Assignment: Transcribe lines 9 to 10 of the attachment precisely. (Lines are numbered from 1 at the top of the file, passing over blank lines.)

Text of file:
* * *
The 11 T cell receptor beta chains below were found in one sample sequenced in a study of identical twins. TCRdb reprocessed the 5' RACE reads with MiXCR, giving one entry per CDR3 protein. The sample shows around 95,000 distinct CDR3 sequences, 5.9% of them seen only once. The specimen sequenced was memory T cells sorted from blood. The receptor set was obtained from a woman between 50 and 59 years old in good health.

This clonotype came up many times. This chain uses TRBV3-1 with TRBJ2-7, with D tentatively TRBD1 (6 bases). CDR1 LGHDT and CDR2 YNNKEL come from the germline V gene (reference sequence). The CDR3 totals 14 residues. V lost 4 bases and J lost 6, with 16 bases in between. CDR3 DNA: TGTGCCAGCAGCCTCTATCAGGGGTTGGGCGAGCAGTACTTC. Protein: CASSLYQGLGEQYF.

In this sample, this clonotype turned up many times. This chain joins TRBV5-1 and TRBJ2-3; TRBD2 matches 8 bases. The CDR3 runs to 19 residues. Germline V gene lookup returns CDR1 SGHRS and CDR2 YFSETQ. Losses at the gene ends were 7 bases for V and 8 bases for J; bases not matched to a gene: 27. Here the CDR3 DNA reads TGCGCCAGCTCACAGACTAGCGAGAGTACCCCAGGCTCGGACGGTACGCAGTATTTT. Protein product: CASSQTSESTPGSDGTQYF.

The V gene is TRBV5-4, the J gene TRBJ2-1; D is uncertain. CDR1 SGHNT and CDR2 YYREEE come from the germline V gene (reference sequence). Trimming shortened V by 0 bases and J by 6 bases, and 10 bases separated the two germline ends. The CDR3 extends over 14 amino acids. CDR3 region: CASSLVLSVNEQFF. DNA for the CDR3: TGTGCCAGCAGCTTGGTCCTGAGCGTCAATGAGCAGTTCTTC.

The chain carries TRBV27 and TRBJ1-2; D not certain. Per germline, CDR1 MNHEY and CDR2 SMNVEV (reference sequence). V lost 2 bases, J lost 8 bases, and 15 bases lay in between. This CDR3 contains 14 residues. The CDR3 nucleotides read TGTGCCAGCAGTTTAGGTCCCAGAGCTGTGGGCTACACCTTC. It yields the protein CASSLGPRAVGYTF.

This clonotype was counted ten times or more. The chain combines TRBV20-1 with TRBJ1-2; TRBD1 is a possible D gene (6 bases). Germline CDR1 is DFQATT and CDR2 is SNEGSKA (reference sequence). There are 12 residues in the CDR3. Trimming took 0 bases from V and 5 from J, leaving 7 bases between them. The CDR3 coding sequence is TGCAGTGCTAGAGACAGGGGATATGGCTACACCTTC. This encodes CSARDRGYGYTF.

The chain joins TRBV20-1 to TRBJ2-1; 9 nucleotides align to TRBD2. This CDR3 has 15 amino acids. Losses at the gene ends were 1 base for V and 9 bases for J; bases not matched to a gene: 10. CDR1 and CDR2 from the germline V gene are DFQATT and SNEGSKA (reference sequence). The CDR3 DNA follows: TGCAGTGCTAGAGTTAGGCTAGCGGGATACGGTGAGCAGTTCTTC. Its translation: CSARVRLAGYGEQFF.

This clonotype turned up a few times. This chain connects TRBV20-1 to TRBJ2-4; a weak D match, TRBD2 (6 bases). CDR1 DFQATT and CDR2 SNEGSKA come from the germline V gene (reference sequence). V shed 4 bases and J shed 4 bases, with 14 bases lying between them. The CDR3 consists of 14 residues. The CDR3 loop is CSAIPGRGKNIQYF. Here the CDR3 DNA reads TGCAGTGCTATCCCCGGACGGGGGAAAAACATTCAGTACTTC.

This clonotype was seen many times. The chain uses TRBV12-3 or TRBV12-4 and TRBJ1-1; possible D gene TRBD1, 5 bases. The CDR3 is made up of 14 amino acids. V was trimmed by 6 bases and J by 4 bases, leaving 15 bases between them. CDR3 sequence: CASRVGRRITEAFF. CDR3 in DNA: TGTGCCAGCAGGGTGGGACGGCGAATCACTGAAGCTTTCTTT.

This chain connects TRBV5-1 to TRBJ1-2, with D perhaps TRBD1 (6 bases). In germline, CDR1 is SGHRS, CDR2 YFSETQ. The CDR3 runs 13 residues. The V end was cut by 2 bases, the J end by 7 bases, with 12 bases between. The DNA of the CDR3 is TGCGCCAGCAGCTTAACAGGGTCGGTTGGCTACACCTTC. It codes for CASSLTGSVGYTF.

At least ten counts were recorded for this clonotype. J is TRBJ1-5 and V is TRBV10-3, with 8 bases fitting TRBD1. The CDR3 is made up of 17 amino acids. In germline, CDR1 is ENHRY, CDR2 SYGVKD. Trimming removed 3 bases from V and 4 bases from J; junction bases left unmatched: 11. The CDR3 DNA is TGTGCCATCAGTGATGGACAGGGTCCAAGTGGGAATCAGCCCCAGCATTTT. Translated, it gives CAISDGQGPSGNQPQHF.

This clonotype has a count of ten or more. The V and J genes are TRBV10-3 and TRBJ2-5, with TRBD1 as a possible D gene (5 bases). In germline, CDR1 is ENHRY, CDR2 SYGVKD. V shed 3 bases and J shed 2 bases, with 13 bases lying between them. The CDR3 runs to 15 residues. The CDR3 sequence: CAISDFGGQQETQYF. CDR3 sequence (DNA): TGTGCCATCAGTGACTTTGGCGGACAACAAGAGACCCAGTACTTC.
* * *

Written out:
This clonotype was seen many times. The chain uses TRBV12-3 or TRBV12-4 and TRBJ1-1; possible D gene TRBD1, 5 bases. The CDR3 is made up of 14 amino acids. V was trimmed by 6 bases and J by 4 bases, leaving 15 bases between them. CDR3 sequence: CASRVGRRITEAFF. CDR3 in DNA: TGTGCCAGCAGGGTGGGACGGCGAATCACTGAAGCTTTCTTT.

This chain connects TRBV5-1 to TRBJ1-2, with D perhaps TRBD1 (6 bases). In germline, CDR1 is SGHRS, CDR2 YFSETQ. The CDR3 runs 13 residues. The V end was cut by 2 bases, the J end by 7 bases, with 12 bases between. The DNA of the CDR3 is TGCGCCAGCAGCTTAACAGGGTCGGTTGGCTACACCTTC. It codes for CASSLTGSVGYTF.